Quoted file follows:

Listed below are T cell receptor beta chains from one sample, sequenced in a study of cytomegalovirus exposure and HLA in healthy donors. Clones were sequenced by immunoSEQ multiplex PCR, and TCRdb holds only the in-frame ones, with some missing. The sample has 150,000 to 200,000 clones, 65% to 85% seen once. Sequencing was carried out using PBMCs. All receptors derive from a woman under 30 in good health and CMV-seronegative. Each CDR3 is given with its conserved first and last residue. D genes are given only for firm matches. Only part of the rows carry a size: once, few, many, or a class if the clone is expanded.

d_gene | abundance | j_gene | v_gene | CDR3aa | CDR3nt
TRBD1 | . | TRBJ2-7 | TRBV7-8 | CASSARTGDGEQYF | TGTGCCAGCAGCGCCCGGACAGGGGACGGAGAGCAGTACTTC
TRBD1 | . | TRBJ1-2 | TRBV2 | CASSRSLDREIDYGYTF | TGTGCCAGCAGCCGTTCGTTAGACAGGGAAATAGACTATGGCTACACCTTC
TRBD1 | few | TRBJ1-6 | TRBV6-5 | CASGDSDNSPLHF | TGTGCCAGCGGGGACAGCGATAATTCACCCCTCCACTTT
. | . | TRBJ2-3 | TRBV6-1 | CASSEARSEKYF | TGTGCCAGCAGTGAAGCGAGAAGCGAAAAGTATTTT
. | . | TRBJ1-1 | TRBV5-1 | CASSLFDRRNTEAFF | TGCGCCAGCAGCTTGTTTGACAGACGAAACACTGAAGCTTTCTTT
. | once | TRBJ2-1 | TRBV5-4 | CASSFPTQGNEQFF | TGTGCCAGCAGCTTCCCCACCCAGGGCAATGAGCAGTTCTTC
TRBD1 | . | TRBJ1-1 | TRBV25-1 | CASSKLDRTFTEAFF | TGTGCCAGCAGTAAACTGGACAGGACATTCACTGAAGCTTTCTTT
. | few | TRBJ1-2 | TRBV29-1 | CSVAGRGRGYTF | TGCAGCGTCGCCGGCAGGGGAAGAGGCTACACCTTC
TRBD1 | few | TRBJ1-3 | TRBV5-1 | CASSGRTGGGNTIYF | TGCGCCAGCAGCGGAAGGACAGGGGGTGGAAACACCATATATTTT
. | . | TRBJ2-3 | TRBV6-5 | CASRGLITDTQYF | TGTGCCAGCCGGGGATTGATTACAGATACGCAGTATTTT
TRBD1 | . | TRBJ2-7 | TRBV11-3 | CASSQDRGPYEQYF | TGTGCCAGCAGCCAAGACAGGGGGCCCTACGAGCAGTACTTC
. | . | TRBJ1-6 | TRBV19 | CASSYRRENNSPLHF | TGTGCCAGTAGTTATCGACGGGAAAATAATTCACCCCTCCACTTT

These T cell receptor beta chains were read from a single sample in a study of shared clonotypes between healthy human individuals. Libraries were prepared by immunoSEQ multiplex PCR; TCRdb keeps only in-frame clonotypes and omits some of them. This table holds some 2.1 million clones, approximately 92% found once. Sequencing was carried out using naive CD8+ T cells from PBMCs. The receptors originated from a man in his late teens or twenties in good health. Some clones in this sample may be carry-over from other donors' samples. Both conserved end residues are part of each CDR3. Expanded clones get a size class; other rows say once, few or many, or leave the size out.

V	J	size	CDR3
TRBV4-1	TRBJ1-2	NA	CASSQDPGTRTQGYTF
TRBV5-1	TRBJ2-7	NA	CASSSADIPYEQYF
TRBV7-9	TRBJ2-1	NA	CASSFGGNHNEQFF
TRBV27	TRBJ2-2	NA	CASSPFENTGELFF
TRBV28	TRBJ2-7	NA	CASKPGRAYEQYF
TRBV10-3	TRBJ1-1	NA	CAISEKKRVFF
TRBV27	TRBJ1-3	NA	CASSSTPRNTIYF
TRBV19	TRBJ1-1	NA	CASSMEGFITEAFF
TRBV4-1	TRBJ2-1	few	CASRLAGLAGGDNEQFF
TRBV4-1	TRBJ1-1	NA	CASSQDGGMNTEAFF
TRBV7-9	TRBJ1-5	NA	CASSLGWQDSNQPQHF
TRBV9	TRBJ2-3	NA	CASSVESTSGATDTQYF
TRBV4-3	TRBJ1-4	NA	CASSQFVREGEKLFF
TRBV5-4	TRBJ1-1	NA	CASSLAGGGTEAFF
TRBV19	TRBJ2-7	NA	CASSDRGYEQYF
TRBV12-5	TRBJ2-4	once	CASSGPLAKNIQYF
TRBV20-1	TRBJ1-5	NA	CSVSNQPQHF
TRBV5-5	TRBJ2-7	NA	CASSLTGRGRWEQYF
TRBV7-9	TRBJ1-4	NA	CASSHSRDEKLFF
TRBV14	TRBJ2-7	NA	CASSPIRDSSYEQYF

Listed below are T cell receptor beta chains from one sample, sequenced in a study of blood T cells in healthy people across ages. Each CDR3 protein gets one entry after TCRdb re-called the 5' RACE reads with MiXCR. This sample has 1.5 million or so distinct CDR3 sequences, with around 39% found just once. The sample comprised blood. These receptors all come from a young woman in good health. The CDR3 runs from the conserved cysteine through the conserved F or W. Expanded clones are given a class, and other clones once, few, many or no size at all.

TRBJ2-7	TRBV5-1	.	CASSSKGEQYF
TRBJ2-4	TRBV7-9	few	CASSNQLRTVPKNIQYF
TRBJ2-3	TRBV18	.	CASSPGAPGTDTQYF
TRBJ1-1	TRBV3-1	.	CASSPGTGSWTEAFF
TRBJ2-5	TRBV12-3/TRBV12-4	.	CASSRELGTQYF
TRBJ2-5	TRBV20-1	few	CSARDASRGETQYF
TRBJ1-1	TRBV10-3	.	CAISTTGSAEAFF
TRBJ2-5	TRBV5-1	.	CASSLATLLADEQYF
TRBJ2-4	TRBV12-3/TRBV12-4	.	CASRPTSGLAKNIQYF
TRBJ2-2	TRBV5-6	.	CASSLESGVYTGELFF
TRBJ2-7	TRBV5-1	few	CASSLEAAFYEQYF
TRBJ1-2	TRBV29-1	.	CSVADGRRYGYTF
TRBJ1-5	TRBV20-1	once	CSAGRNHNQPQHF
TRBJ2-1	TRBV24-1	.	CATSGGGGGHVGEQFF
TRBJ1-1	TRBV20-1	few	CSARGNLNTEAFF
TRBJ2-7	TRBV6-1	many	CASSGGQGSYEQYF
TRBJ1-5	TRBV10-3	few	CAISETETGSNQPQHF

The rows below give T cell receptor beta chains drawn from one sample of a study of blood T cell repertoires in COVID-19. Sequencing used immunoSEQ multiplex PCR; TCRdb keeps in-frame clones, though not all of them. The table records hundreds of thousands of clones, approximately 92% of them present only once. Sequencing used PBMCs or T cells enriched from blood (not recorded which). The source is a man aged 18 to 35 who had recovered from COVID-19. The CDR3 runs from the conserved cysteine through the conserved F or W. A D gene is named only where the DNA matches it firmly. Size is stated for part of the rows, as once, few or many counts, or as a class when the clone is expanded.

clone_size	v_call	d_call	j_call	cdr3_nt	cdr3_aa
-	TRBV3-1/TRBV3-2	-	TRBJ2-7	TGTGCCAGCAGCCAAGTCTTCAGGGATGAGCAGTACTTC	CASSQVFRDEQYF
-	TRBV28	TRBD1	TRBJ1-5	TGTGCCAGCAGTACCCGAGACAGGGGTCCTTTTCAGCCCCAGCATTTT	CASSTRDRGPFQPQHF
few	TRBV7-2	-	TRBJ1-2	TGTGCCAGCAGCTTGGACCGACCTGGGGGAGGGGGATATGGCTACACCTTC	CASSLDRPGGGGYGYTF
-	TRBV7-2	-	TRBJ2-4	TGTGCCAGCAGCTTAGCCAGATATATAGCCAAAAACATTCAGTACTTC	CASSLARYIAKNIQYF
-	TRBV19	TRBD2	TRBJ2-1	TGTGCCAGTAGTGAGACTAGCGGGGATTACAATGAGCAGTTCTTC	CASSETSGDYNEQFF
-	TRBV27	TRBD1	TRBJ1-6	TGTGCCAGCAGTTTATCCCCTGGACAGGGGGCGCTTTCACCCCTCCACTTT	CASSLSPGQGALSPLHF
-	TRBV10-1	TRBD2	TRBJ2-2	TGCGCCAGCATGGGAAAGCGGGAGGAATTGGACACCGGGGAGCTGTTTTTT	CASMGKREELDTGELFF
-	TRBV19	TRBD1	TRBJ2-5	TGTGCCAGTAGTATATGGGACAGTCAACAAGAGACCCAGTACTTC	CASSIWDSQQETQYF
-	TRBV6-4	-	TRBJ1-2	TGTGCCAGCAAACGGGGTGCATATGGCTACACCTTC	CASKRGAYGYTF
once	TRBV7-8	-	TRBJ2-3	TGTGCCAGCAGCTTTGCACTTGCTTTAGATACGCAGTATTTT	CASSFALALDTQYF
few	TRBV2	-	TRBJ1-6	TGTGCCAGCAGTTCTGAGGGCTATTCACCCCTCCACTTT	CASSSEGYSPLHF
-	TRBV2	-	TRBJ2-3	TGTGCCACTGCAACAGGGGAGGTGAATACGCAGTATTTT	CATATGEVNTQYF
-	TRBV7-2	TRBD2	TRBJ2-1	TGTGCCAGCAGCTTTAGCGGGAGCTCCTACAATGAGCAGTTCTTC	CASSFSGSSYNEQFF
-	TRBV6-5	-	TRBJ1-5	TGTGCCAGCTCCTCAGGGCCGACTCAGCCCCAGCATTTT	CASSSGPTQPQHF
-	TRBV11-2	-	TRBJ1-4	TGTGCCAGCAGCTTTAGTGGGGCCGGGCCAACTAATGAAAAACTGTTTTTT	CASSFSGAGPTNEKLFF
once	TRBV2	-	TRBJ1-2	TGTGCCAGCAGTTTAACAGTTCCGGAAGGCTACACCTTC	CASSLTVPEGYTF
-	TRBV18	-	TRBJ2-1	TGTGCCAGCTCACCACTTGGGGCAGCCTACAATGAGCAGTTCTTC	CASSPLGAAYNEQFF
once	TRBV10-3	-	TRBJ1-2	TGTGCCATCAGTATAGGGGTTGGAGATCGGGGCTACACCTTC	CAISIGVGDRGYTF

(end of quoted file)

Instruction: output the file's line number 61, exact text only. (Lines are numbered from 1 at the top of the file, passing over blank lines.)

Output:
-	TRBV19	TRBD2	TRBJ2-1	TGTGCCAGTAGTGAGACTAGCGGGGATTACAATGAGCAGTTCTTC	CASSETSGDYNEQFF